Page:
Manipulating cell fates for regenerative medicine
The ability to program naïve cells or to reprogram differentiated cells into particular fates will open the door to the discovery of novel therapeutics for diseases such as diabetes. The goal of my lab is to understand the fundamental principles that govern the identity of a cell, and to use these principles to manipulate cell fates for regenerative medicine. In pursuit of this goal, we employ a variety of approaches including cellular programming and reprogramming through gene transduction, directed differentiation of embryonic stem (ES) cells, chemical screening, mouse genetics, adult tissue injury and regeneration, and tissue/cell transplantation.
Development, regeneration, programming and reprogramming
We take two complementary approaches to decipher the control of cell identity. To understand the intrinsic determinants, we study genes that are normally required for the generation and maintenance of pancreatic progenitor cells in the context of mouse embryogenesis and adult tissue regeneration. Complimentary to this approach, we ask whether the same logic applies to re-creation of unique cell identities through experimental manipulations such as programming and reprogramming. Our previous work focused on pluripotency reprogramming, that is, the conversion of differentiated cells to induced pluripotent stem (iPS) cells. We now extend our studies to broader types of reprogramming to elucidate the general principles that control the conversion between different cell identities.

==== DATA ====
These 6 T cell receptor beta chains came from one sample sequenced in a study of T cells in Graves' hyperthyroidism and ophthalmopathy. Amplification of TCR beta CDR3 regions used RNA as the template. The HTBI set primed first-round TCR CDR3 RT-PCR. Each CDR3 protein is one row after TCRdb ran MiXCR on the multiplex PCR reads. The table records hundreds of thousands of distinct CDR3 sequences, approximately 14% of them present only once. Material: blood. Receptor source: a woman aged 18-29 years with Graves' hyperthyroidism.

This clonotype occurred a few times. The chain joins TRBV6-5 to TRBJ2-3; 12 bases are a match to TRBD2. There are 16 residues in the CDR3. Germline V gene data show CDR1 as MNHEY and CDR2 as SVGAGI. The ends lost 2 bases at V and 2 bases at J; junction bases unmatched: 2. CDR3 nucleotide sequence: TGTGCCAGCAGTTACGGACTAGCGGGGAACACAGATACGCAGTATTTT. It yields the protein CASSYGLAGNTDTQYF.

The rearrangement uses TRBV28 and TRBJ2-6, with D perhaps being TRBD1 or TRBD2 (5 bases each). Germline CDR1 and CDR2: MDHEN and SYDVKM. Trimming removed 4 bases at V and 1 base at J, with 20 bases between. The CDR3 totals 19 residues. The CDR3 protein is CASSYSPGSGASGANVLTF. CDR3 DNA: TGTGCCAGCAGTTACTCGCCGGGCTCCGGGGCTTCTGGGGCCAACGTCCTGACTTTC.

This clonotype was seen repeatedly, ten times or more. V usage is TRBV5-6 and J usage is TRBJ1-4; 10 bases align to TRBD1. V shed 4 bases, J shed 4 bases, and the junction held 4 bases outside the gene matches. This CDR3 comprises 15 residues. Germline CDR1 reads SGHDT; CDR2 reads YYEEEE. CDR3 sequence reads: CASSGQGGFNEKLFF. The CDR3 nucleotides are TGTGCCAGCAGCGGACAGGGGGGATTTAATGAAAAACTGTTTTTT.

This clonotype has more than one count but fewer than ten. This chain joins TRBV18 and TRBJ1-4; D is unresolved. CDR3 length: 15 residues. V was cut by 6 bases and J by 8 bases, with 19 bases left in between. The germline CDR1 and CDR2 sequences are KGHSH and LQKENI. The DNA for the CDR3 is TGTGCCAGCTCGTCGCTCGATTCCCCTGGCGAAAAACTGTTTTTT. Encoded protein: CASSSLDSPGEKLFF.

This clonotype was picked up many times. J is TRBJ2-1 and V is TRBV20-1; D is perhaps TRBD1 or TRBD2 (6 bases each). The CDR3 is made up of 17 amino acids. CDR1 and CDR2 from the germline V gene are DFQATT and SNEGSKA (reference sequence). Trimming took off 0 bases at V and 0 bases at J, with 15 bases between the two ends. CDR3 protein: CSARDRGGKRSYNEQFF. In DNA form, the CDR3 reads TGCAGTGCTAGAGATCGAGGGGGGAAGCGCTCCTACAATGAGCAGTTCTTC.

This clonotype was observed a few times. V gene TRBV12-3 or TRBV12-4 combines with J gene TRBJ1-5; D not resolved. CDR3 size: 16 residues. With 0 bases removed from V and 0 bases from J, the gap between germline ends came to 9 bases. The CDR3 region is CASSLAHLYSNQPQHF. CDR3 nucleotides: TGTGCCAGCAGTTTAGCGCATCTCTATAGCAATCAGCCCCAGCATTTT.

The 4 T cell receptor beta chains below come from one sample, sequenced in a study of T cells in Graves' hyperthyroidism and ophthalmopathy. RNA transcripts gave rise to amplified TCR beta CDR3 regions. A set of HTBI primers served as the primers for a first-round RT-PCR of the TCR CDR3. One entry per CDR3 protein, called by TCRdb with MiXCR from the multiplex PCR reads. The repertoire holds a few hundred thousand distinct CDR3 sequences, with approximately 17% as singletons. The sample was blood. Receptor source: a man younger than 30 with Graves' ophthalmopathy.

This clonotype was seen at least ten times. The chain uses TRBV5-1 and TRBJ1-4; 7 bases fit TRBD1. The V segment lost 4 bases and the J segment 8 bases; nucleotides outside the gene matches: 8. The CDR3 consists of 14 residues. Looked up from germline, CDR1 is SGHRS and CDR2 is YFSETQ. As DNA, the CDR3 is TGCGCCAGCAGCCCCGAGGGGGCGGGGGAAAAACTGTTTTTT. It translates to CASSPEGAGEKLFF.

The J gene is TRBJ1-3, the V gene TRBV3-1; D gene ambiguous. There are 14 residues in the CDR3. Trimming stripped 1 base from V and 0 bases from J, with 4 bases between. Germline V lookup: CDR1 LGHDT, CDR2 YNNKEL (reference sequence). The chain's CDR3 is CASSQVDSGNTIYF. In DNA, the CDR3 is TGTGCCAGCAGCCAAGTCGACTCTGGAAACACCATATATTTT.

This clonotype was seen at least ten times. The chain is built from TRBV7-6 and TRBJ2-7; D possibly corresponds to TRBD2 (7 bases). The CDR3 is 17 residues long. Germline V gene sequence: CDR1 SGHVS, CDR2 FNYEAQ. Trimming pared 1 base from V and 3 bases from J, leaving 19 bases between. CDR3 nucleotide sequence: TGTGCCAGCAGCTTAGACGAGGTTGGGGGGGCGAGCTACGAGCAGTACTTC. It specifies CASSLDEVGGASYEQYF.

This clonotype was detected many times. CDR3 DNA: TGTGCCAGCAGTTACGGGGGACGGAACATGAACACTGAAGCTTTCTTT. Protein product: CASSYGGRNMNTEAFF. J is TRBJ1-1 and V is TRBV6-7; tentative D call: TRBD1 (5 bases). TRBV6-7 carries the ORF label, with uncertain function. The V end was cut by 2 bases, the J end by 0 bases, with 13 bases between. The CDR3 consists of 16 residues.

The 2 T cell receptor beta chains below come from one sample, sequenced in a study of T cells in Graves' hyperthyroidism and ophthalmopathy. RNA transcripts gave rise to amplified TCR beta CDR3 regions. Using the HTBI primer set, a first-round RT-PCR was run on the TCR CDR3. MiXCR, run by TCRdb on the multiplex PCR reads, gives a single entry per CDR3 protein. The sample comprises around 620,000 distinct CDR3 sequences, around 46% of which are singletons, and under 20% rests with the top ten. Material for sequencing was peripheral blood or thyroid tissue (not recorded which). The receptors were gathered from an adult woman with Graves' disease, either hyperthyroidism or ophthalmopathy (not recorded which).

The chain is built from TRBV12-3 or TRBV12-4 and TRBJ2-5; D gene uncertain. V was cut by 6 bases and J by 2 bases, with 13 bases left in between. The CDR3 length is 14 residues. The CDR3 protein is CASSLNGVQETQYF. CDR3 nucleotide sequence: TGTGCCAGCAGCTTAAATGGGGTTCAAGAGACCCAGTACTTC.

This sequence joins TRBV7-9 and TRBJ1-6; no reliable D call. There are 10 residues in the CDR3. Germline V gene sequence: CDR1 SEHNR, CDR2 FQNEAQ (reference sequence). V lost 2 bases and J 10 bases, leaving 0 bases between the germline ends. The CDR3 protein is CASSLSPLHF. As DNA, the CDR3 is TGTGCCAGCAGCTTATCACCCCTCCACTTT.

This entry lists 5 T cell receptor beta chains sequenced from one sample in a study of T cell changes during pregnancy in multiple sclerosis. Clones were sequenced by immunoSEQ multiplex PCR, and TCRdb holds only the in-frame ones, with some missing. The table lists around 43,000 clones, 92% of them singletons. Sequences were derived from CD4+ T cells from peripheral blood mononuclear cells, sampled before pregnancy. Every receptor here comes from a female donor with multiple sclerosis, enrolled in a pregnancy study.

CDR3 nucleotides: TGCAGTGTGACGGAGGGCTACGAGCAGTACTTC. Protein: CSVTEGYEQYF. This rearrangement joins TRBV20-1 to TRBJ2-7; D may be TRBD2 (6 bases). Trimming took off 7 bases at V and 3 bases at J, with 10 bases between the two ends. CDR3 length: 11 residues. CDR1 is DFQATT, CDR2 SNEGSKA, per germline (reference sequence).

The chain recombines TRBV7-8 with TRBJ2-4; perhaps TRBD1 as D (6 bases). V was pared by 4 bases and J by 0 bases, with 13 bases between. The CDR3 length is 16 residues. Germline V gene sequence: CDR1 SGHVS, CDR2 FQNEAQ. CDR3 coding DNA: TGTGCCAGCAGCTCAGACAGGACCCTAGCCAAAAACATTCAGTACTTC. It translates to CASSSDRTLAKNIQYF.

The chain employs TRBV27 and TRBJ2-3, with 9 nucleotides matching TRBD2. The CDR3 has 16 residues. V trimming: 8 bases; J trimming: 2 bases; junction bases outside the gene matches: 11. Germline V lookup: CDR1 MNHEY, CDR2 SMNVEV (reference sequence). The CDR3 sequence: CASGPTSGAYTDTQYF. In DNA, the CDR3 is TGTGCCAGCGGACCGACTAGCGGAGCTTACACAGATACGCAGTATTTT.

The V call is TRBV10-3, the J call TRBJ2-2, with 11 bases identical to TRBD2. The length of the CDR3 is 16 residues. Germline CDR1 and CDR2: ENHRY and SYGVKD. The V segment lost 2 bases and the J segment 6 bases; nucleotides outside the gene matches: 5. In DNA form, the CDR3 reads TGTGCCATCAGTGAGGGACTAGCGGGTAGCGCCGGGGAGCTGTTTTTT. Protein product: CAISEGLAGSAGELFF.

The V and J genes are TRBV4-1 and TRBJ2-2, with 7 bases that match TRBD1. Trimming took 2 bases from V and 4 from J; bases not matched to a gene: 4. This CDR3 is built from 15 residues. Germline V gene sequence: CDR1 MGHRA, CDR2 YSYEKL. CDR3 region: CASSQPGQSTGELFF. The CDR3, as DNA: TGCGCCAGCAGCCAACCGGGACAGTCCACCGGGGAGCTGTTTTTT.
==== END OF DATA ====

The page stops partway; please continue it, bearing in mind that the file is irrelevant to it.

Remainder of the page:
In parallel to understanding the basic biology of cell identity, we aim to apply our findings to treatment of human diseases. We are interested in applying programming and reprogramming to tissue repair and cell replacement therapy. In addition, we will use this new source of patient-specific cells for mechanistic studies of diabetes as well as for the discovery of novel therapeutic intervention through high throughput chemical screens.